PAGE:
What We Know

Post-Divorce: Does My Child Need Therapy

September 29, 2015 | by

It is no secret that divorce is tough on children, but does that mean that every child should attend therapy after their parents’ divorce? Not necessarily. Every child is different and sometimes a child’s irritable behavior or stress is simply a healthy reaction to the change he or she is experiencing. If that’s true, putting them into therapy could have a negative effect. Remember, your child is not the problem, and you don’t want to do anything that could make him or her think otherwise.

There are however a few signs that may indicate post-divorce therapy is necessary for your child. If any of the following occurs during or after your divorce, it may be in your child’s best interest to see a licensed therapist:

  • Anger and/or physical aggression
  • Impulsive, risk-taking behaviors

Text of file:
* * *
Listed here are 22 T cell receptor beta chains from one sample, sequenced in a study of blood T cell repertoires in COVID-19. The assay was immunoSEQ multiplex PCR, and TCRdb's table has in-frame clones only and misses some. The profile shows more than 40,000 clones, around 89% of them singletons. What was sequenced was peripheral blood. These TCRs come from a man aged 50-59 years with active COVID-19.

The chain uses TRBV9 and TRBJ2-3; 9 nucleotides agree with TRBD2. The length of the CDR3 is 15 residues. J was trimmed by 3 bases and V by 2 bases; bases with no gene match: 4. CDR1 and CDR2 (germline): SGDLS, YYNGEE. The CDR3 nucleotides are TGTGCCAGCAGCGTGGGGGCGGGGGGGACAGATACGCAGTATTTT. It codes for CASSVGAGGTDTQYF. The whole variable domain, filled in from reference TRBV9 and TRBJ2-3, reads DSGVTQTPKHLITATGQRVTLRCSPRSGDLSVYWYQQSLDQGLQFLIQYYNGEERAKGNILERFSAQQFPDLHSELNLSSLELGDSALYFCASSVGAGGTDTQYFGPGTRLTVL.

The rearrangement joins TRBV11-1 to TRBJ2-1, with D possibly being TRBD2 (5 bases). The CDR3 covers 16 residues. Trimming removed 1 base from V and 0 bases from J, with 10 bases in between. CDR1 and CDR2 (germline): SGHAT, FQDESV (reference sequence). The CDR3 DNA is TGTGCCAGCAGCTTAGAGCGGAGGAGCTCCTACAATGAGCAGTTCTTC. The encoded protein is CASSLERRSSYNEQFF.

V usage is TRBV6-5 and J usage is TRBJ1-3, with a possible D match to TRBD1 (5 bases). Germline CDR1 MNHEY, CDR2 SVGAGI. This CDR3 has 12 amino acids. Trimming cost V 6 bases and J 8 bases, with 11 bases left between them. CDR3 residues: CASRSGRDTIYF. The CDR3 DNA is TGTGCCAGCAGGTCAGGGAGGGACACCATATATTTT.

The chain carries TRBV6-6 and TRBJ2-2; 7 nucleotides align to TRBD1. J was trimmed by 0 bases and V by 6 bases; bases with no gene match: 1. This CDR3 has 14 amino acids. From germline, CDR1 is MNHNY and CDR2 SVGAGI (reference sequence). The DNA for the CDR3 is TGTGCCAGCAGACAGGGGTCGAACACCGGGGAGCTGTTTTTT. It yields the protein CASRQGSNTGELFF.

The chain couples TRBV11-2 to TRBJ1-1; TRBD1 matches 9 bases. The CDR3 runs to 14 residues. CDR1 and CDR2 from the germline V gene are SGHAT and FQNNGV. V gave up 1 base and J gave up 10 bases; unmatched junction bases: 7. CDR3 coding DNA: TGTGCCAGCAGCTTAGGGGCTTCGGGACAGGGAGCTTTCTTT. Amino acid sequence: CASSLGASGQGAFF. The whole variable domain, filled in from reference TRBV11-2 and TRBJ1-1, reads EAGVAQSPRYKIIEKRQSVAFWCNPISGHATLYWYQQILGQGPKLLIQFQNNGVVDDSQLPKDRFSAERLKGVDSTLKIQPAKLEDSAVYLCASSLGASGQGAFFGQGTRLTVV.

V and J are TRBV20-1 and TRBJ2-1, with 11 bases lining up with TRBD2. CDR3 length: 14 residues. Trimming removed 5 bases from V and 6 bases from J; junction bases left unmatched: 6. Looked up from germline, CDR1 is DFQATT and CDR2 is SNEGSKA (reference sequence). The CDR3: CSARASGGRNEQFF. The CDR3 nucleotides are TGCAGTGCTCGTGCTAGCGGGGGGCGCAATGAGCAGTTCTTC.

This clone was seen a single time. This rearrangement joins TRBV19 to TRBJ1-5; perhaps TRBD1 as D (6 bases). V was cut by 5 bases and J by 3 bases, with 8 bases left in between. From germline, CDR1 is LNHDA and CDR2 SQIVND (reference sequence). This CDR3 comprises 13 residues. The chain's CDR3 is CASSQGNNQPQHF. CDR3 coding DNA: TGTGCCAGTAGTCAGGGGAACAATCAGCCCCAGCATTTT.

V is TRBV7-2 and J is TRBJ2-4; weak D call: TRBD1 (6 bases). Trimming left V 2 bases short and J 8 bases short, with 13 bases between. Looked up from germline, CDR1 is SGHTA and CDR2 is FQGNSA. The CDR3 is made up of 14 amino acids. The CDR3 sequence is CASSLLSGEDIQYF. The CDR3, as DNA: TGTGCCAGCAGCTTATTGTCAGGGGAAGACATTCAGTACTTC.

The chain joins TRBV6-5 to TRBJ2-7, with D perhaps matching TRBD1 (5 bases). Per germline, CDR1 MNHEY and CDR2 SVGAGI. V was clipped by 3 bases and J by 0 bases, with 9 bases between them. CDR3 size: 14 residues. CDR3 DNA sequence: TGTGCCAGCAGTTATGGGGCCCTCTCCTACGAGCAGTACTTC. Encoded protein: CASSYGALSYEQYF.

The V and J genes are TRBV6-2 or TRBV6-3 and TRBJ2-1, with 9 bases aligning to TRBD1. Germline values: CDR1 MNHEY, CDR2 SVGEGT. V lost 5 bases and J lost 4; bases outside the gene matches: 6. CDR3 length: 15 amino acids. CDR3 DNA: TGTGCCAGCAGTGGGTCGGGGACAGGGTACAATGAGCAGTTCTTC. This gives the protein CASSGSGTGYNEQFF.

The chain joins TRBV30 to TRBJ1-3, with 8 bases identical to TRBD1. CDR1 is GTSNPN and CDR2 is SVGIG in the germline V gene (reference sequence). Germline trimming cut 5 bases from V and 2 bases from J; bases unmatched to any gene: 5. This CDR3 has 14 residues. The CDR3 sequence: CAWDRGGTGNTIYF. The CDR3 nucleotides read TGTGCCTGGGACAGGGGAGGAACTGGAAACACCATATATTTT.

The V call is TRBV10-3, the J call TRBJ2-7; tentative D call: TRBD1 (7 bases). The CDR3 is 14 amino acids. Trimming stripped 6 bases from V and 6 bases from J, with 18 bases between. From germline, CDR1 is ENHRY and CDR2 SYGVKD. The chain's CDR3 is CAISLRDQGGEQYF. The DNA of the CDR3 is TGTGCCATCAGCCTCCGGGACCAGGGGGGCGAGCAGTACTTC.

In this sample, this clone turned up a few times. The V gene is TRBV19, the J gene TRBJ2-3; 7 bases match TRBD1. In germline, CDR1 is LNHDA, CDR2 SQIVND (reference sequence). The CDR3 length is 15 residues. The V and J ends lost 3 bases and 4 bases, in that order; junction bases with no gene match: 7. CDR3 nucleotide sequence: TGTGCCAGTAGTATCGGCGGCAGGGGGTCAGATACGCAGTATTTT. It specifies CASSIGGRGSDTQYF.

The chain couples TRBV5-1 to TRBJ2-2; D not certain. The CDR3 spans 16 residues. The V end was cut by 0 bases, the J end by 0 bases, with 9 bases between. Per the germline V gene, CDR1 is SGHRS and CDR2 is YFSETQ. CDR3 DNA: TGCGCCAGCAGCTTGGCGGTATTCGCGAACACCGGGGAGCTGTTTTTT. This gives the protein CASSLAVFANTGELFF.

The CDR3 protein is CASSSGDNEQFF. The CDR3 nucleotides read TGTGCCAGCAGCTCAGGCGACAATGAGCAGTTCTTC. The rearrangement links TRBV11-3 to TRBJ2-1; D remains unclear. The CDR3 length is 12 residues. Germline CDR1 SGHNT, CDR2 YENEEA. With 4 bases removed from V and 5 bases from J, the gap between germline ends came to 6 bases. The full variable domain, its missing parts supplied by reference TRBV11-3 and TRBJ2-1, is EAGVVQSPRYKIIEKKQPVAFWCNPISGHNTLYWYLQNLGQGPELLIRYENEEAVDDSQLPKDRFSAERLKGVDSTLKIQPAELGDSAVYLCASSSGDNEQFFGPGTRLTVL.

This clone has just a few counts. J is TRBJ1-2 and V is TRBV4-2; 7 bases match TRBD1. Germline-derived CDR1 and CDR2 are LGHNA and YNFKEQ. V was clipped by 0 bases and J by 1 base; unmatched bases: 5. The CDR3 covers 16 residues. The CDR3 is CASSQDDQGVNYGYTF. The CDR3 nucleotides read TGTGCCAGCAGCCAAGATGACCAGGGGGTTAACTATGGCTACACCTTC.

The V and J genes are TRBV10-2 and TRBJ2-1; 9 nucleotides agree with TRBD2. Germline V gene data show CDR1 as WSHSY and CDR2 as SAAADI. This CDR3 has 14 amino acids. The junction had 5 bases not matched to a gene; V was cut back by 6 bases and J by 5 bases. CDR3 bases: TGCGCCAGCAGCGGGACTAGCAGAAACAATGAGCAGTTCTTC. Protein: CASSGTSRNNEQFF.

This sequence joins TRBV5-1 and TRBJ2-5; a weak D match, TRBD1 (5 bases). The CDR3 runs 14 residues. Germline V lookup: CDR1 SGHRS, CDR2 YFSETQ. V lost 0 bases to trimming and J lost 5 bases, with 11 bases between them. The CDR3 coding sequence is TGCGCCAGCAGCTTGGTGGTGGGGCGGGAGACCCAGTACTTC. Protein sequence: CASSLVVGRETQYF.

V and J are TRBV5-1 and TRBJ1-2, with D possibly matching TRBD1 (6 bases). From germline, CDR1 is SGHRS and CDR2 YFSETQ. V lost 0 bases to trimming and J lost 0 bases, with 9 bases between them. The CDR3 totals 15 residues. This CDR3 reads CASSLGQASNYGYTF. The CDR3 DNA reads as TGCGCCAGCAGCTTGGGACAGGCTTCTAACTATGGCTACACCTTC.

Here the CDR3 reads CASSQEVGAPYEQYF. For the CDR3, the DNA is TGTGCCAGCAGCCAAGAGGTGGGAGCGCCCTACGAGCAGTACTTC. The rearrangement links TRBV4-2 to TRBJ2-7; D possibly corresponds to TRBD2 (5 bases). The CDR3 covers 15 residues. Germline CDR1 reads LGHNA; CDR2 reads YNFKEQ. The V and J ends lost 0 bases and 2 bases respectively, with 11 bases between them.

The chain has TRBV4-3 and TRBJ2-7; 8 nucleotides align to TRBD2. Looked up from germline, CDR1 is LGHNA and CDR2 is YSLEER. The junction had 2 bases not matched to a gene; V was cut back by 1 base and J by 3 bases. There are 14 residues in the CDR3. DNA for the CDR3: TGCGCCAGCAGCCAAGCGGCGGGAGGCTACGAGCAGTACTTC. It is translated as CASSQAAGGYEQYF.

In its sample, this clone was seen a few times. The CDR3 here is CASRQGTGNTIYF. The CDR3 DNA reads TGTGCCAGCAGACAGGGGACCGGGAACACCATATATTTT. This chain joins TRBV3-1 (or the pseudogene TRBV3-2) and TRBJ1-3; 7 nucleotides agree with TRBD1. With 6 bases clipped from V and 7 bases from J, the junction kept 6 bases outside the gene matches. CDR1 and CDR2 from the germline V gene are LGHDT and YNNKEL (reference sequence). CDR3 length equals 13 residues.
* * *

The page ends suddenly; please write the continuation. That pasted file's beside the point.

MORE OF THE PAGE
• Eating disorders
  • Substance abuse
  • Unusual health problems
  • Anxiety

Although the above behaviors may signal that your child needs professional help, the best indicator for determining whether your child needs therapy may be comparing normal and abnormal behavior for your child. If your child’s behavior during or after your divorce is drastically different from his or her behavior before the divorce, the change should not be ignored.

Therapy can be extremely beneficial for both you and your child. A therapist can give you an unbiased opinion on whether or not your child is having issues as a result of the divorce. Therapy can also be a “safe place” for your child. A therapist is an objective third party who your child can confide in and express his or her feelings without the fear of hurting a parent’s feelings. Therapy can provide the following benefits to your child:

  • Release pent-up emotions
  • Develop coping skills
  • Develop the ability to deal with stress
  • Develop perspective on both divorce and non-divorce related issues in his or her life.

Allowing your child to attend therapy does not does not always have to be a long-term process. You may find that therapy helps your child open up to you regarding his or her feelings about the divorce and move forward. Pay special attention to your child’s behavior and mannerisms to gauge whether therapy is necessary following your divorce.

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